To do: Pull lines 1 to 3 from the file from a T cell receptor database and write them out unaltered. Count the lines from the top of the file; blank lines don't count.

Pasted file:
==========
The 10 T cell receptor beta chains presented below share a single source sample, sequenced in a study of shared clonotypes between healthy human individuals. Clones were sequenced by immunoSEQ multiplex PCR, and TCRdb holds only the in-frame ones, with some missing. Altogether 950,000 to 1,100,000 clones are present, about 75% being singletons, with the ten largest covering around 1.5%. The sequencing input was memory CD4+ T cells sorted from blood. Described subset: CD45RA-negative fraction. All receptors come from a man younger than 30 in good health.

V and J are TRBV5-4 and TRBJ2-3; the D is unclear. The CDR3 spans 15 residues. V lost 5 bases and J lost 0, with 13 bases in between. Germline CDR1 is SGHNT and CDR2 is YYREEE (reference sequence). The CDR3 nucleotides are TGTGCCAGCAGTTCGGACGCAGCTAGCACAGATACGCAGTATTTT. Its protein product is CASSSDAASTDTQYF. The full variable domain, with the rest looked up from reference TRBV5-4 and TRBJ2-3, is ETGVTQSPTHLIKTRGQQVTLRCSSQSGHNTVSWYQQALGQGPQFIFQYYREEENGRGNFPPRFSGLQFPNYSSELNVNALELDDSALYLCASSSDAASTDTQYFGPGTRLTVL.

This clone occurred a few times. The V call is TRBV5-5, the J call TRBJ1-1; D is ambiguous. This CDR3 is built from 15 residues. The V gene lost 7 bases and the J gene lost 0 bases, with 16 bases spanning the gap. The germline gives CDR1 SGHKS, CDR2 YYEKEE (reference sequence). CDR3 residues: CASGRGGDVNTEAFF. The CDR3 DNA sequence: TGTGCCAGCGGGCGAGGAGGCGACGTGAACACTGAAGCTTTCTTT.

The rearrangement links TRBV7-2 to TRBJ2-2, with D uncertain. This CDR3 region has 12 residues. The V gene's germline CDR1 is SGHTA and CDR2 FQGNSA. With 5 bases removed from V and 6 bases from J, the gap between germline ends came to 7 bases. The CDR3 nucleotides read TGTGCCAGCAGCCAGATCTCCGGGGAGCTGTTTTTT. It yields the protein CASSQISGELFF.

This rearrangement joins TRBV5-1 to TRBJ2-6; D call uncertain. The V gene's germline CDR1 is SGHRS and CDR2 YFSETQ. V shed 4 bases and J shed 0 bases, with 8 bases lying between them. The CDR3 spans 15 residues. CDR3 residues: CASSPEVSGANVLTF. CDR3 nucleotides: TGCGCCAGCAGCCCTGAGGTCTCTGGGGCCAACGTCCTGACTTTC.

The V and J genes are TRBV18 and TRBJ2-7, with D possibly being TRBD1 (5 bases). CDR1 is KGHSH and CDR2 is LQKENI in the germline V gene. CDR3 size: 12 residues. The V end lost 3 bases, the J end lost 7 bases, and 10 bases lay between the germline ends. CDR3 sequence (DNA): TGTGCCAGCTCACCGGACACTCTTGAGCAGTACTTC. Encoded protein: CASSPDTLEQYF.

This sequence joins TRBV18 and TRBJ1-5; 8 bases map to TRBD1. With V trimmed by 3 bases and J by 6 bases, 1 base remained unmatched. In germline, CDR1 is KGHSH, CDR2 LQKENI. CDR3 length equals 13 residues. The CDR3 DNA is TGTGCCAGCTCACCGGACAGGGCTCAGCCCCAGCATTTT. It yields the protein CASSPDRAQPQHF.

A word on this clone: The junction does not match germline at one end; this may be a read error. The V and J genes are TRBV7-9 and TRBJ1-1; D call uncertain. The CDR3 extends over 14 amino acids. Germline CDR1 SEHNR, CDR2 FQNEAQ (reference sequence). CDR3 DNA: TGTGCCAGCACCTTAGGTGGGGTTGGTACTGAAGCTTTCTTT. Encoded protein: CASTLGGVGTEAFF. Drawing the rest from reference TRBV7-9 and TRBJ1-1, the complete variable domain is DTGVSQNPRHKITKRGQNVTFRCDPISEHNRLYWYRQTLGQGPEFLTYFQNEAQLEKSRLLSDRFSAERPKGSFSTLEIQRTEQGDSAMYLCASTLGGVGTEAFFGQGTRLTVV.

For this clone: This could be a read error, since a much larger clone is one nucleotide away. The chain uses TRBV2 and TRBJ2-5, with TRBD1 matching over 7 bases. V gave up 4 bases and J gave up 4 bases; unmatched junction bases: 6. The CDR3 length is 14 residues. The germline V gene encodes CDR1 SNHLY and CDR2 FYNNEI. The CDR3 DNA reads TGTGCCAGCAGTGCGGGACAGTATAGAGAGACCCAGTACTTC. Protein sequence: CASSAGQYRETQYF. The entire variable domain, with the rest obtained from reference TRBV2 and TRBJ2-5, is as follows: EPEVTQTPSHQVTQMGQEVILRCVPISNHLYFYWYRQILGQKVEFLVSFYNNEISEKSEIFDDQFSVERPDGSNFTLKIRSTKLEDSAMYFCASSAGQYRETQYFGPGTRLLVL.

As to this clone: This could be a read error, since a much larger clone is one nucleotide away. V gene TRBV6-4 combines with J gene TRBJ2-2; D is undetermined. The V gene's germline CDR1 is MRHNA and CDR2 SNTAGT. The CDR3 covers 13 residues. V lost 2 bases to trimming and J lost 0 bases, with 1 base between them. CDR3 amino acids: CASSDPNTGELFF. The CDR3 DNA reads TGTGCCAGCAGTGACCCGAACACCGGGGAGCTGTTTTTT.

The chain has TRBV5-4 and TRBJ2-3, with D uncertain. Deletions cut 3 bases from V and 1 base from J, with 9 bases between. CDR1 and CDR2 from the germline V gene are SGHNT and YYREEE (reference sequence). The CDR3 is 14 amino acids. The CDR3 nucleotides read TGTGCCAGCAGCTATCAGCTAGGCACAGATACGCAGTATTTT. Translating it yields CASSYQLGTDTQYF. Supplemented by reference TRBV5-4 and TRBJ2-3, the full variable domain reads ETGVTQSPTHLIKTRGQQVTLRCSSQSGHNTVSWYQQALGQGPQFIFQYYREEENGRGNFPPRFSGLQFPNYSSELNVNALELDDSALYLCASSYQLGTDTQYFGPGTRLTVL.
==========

The 10 T cell receptor beta chains presented below share a single source sample, sequenced in a study of shared clonotypes between healthy human individuals. Clones were sequenced by immunoSEQ multiplex PCR, and TCRdb holds only the in-frame ones, with some missing. Altogether 950,000 to 1,100,000 clones are present, about 75% being singletons, with the ten largest covering around 1.5%. The sequencing input was memory CD4+ T cells sorted from blood. Described subset: CD45RA-negative fraction. All receptors come from a man younger than 30 in good health.

V and J are TRBV5-4 and TRBJ2-3; the D is unclear. The CDR3 spans 15 residues. V lost 5 bases and J lost 0, with 13 bases in between. Germline CDR1 is SGHNT and CDR2 is YYREEE (reference sequence). The CDR3 nucleotides are TGTGCCAGCAGTTCGGACGCAGCTAGCACAGATACGCAGTATTTT. Its protein product is CASSSDAASTDTQYF. The full variable domain, with the rest looked up from reference TRBV5-4 and TRBJ2-3, is ETGVTQSPTHLIKTRGQQVTLRCSSQSGHNTVSWYQQALGQGPQFIFQYYREEENGRGNFPPRFSGLQFPNYSSELNVNALELDDSALYLCASSSDAASTDTQYFGPGTRLTVL.

This clone occurred a few times. The V call is TRBV5-5, the J call TRBJ1-1; D is ambiguous. This CDR3 is built from 15 residues. The V gene lost 7 bases and the J gene lost 0 bases, with 16 bases spanning the gap. The germline gives CDR1 SGHKS, CDR2 YYEKEE (reference sequence). CDR3 residues: CASGRGGDVNTEAFF. The CDR3 DNA sequence: TGTGCCAGCGGGCGAGGAGGCGACGTGAACACTGAAGCTTTCTTT.